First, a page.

Implementing quality systems
A BSI case study

Introduction

A quality material, product, process, service or system is one that meets the needs of customers. Today, customers, including consumers, know what they want and can easily recognise 'quality'.

Businesses interact with a variety of customers e.g.

  • Internal e.g. staff who have their office cleaned, or use the canteen
  • Business e.g. suppliers of raw materials, stationery, transport, telecommunications
  • End users e.g. other firms, the government or its agents, or the general public (buyers of goods or services).

Many businesses trade at local, national and international levels. To win customers' confidence, firms need to meet the highest quality standards. Distant and local or national customers want a guarantee of reliable, high quality goods and services.

The British Standards Institution (BSI) provides a range of products and services that assist in assuring high quality. It was the world's first national standards body and is the best known worldwide (as indicated by its official 'Superbrand' status).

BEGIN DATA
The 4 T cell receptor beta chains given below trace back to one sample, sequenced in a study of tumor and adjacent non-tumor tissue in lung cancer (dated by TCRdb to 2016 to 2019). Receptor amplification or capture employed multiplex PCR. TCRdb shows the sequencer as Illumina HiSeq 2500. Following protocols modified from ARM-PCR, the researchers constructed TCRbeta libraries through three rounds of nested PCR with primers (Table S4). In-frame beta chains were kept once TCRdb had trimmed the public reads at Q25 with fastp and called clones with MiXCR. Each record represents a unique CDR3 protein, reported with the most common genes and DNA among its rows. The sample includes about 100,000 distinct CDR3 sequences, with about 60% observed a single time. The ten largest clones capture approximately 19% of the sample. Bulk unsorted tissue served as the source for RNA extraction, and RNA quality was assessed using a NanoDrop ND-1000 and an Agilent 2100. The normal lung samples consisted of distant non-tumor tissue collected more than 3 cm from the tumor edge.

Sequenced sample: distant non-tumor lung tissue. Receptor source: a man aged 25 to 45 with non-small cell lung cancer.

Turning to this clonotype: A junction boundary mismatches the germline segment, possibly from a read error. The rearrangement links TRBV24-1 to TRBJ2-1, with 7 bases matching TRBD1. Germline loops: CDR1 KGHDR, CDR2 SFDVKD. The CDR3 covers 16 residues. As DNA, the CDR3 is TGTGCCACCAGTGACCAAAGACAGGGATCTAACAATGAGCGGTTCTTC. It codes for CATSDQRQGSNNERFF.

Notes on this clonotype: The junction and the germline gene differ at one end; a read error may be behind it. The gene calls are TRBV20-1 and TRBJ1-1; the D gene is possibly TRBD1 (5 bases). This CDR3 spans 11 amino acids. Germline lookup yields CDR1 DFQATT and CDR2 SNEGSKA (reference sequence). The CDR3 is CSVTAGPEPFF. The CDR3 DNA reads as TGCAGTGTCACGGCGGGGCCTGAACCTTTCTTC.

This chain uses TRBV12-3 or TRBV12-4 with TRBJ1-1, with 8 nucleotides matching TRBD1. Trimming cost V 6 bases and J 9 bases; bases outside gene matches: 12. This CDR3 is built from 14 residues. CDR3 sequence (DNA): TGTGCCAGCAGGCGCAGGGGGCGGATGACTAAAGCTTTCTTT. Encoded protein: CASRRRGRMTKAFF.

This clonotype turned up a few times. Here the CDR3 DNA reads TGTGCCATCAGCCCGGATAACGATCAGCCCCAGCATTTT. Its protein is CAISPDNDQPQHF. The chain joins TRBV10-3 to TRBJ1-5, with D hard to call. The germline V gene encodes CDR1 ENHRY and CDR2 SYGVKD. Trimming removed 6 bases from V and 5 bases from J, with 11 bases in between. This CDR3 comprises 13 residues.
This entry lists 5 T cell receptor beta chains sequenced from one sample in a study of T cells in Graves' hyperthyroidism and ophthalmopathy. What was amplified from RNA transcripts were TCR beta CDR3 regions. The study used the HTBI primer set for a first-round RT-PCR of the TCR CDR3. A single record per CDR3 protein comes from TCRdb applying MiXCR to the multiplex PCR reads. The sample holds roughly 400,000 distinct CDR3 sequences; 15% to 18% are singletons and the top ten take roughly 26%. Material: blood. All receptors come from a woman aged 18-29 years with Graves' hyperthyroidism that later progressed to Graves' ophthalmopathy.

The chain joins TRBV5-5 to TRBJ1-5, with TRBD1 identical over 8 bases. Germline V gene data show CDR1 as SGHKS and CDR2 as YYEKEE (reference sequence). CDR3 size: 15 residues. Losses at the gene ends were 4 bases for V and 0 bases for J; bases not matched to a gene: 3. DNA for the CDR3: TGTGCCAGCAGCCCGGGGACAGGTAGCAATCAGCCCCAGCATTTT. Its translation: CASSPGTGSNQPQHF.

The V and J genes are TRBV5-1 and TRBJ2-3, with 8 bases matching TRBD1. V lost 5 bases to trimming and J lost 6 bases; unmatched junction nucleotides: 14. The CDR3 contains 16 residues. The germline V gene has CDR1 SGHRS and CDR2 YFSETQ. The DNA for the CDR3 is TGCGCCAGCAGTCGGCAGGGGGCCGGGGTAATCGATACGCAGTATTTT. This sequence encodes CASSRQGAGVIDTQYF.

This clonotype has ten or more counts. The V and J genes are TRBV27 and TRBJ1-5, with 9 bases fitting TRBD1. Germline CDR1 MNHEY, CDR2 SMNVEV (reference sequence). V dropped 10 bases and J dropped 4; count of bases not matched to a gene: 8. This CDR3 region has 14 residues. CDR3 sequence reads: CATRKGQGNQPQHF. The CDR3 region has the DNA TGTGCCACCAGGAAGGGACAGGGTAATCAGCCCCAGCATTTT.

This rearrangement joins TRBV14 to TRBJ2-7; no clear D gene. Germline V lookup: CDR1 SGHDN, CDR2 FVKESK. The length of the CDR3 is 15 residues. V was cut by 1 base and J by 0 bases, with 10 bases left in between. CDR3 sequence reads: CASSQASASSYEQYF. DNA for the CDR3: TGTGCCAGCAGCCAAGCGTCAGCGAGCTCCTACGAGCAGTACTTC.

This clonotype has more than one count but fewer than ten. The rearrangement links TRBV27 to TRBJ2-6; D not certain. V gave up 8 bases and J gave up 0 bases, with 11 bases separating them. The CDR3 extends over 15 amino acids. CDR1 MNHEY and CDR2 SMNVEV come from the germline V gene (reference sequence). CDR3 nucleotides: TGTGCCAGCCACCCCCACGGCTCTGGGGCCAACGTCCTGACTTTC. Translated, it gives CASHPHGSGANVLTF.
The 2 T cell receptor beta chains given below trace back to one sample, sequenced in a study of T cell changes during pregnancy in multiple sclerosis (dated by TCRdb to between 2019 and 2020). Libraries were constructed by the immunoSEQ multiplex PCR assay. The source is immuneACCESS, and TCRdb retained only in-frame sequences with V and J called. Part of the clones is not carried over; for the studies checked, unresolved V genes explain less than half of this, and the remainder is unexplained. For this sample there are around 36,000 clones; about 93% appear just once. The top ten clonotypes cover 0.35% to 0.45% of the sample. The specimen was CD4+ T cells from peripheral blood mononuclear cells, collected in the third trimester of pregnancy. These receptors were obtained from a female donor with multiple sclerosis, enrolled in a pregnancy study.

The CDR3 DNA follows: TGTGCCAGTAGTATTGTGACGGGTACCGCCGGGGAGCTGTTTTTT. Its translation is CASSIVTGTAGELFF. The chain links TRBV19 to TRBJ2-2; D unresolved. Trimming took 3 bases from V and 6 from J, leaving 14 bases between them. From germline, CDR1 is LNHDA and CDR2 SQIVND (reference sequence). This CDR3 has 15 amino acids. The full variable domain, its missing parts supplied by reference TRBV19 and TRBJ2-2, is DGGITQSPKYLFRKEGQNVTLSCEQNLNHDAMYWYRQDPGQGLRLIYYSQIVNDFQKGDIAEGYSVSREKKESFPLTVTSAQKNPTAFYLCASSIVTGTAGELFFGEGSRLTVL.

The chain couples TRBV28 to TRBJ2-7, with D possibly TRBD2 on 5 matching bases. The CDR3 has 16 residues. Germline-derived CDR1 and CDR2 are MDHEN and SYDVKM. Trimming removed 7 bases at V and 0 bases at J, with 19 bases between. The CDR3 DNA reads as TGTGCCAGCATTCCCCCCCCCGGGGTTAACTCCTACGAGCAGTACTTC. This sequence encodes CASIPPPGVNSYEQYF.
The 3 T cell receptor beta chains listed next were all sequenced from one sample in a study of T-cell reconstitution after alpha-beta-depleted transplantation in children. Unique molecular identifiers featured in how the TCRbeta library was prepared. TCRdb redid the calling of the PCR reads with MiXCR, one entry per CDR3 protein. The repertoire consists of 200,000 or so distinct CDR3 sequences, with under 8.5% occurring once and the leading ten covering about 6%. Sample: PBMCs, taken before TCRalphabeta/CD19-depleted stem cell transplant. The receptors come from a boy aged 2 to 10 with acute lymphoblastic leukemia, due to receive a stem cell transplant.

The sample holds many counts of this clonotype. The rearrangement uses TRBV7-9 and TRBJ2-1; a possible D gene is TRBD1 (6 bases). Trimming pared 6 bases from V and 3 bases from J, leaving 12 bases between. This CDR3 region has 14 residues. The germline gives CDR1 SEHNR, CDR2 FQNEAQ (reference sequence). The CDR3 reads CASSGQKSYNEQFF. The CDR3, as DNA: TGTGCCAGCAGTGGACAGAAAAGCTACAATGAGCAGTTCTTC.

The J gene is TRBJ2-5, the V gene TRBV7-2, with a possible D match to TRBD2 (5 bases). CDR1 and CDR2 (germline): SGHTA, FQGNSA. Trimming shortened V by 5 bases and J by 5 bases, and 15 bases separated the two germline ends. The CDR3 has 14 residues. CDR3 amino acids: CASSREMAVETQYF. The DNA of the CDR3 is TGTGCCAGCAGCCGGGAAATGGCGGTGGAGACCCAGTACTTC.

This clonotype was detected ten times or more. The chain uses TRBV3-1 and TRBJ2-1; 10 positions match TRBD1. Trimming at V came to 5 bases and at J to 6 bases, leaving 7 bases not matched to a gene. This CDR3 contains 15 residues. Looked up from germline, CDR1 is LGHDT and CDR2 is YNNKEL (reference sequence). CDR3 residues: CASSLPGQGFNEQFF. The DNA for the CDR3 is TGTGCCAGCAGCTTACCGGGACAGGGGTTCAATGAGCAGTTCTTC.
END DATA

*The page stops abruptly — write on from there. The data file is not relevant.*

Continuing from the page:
There are approximately 20,000 current standards that all capture best practice. They are established by 1,113 different committees of specialist experts who reach a consensus about what should be expected of a particular product, material, service, process or technology in a particular industry - e.g. the structure of a gas pipe, the design of an electrical wiring system. Committee members have a wide range of interests and skills from manufacturers, sellers, research organizations and government departments to campaigners, users and consumers. The standards produced are regularly reviewed to meet the changing demands of society and technology.

BSI | Implementing quality systems

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